• The cumulative economic cost to New Zealand of embracing the global free market has paralleled that of many poorer countries. New Zealand’s OECD ranking fell from ninth in 1970 to nineteenth in 1999. The economic growth rate was among the lowest in the OECD, well below Australia’s.

    Our export growth was dismal. We ranked twentieth out of twenty-five OECD countries on export growth performance indicators. A 1998 survey of forty-five countries showed that New Zealand was one of five to have lost market share over the past six years. The rising level of import dependency led to persistent trade deficits, although the effects of a substantial depreciation provided some relief in 2001.

    New Zealand’s net foreign debt, at around NZ$87.1 billion, was well beyond the levels of the East Asian economies at the time of their financial collapse. There was a chronic deficit in the external current account of the balance of payments, mainly due to a sustained net deficit on foreign investment income. That had to be bridged by asset sales, more overseas borrowing, or using up government reserves. The share of the country’s income from domestic production that remained available to fuel the New Zealand economy, after net profits, income and dividends remitted abroad were accounted for, reached a fifty-year low.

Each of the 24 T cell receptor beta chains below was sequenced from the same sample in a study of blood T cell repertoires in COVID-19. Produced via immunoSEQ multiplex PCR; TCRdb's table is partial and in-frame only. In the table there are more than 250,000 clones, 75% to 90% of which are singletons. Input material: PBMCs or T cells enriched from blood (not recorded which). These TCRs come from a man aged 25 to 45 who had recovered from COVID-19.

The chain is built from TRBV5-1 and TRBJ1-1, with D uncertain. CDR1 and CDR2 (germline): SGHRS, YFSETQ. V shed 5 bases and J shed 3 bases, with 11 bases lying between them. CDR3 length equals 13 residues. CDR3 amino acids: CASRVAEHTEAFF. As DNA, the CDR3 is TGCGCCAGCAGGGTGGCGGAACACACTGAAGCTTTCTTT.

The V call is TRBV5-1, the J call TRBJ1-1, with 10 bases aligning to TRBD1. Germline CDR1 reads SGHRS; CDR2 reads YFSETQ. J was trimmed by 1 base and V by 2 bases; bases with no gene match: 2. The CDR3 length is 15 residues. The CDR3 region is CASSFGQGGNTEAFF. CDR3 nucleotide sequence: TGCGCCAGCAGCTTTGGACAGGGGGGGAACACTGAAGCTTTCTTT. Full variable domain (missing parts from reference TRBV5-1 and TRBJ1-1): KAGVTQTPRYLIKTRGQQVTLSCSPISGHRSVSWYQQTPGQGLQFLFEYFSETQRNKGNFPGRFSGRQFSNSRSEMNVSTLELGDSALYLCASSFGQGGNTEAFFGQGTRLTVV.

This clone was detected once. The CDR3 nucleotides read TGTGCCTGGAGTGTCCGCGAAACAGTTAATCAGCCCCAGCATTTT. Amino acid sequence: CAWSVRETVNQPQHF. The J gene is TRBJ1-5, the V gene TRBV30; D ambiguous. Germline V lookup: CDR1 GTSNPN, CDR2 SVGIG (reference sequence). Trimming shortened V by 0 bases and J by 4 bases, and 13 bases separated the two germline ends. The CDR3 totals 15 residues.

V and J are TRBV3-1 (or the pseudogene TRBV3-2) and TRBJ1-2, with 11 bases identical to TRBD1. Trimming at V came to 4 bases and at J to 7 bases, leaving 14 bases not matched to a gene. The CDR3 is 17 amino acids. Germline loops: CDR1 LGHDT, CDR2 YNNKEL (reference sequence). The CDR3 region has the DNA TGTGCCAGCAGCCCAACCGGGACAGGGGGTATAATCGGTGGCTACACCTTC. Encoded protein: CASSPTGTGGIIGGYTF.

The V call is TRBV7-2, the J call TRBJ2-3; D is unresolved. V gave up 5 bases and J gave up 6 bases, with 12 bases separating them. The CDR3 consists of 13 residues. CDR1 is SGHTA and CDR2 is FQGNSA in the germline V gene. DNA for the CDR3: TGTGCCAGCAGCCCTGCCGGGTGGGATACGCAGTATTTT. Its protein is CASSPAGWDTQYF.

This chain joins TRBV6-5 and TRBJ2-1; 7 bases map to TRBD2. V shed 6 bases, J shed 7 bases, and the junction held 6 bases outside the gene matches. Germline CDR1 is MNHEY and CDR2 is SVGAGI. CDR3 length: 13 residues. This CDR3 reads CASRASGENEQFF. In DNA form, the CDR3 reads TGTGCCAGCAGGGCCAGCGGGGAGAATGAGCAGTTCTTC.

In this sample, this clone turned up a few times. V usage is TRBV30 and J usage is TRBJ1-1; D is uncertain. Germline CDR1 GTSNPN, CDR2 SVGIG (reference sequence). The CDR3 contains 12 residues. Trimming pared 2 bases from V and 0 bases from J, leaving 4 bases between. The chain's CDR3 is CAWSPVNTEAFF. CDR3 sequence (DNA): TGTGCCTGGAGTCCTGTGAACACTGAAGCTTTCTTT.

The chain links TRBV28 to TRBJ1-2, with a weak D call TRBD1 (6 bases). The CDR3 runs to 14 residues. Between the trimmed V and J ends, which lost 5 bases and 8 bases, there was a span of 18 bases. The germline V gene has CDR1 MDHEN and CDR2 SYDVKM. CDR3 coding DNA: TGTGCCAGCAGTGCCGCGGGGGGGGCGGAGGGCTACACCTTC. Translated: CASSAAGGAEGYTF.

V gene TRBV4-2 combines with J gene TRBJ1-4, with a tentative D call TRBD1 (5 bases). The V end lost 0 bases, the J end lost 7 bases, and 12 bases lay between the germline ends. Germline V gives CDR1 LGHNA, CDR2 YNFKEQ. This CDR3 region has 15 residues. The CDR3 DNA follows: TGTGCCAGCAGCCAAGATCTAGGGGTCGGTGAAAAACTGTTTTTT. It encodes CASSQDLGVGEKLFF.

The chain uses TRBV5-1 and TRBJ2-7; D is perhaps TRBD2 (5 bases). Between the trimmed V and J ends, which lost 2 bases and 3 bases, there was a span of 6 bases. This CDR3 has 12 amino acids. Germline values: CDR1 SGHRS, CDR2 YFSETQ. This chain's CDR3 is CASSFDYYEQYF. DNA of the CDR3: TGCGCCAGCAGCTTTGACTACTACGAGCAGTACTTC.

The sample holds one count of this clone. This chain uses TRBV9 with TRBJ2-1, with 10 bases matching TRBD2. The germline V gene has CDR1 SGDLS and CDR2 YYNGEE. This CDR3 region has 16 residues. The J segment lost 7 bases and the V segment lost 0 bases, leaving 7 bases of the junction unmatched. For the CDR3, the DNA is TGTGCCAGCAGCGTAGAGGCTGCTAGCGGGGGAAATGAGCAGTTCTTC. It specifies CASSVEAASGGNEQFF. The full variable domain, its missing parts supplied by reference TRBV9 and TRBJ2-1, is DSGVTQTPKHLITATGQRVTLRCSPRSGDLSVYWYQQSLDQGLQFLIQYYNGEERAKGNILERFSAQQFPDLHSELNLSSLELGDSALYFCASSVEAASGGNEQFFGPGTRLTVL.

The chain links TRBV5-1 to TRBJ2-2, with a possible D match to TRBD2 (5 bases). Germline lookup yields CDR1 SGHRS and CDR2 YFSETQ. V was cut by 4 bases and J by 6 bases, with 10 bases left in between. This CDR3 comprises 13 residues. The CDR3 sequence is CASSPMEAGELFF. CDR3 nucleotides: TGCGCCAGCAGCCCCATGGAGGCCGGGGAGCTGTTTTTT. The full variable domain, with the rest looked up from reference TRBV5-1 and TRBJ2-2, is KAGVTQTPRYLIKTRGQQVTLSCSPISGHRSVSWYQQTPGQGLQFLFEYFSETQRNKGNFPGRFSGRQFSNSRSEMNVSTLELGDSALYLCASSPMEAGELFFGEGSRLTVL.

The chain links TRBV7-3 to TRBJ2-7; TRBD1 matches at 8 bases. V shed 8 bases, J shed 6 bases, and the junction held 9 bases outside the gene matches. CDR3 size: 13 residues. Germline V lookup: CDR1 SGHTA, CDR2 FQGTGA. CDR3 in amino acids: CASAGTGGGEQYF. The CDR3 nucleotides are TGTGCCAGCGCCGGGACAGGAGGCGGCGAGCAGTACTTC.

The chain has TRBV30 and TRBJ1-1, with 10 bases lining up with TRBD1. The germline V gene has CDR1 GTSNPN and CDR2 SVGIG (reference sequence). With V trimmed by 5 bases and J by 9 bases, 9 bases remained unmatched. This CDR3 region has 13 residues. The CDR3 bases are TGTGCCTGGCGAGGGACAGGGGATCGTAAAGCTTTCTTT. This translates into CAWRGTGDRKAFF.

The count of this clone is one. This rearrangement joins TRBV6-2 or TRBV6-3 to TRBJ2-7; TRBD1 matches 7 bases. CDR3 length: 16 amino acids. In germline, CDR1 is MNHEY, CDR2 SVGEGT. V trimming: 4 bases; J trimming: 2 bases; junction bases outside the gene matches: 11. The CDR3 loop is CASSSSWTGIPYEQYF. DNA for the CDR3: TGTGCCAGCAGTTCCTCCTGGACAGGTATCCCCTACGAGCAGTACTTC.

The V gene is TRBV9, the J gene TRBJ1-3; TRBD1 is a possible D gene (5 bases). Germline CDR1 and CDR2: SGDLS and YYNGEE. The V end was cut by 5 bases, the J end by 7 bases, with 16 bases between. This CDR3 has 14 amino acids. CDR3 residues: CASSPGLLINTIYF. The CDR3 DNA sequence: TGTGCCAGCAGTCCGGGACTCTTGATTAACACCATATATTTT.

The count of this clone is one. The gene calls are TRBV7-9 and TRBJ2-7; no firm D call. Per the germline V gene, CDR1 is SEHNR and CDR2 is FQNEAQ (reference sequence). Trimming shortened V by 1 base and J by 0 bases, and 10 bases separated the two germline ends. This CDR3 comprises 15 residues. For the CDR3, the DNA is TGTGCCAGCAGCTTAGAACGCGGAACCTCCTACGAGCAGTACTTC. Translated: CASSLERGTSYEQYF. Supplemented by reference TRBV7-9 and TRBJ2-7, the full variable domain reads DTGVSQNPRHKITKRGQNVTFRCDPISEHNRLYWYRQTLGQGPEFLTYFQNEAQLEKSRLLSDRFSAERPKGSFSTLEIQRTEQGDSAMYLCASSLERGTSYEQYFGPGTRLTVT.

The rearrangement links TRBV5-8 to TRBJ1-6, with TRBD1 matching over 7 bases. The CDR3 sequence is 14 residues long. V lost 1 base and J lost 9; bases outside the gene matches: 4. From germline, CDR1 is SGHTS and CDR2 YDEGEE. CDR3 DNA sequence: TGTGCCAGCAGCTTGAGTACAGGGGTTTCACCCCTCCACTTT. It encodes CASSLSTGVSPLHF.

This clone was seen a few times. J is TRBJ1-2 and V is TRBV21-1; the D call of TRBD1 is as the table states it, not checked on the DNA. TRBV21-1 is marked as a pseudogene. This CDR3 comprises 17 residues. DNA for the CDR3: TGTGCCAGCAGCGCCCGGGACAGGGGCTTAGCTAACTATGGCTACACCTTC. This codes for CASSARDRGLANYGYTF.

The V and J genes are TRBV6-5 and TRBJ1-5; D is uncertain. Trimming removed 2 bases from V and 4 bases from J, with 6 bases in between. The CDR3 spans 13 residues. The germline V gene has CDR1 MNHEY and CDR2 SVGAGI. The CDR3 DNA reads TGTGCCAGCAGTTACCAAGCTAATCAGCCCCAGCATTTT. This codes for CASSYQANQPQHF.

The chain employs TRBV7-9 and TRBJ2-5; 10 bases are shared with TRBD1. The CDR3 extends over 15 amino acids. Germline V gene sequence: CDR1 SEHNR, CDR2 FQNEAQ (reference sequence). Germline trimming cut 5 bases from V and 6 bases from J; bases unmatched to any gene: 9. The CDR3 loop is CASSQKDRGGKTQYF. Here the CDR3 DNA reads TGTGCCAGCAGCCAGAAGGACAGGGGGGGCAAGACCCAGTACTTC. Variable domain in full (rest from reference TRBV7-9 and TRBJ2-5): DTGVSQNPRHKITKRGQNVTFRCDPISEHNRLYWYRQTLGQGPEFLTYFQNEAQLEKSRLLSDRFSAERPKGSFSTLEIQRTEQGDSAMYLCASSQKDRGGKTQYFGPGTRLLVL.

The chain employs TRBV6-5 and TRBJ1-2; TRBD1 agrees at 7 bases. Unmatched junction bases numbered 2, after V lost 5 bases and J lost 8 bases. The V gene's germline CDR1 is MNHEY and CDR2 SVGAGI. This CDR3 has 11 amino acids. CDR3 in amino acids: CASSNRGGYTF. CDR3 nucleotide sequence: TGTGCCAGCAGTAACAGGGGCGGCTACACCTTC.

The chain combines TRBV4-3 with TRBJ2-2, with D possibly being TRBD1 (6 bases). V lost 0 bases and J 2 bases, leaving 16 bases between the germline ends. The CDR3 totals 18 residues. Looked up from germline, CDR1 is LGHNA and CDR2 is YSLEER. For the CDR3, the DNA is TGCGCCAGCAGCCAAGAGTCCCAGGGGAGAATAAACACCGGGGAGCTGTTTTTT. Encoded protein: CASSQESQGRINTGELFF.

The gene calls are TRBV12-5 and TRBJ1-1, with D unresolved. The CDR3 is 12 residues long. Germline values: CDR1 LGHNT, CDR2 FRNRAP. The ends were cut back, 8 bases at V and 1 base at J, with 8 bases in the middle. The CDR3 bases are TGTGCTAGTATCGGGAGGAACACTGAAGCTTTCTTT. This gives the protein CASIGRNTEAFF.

New Zealand had done everything globalisation required of it. The result was a pathologically dependent, vulnerable and under-performing economy.

  • The social costs were just as dramatic. By 1996 around one in five New Zealanders, and one-third of the country’s children, was living in relative poverty. This was more than double the number in 1988.

    Maori, Pacific Islands and other immigrant families were much more likely to live in poverty than Europeans. Inequality had also grown. The richest 5 per cent of New Zealanders had increased their share of national income since 1984 by 25 per cent, while that of the bottom four-fifths fell. The poorest had proportionately lost most.

    The social infrastructure of public health, education and housing had deteriorated and its commercialisation had put such basics beyond the budget of many families.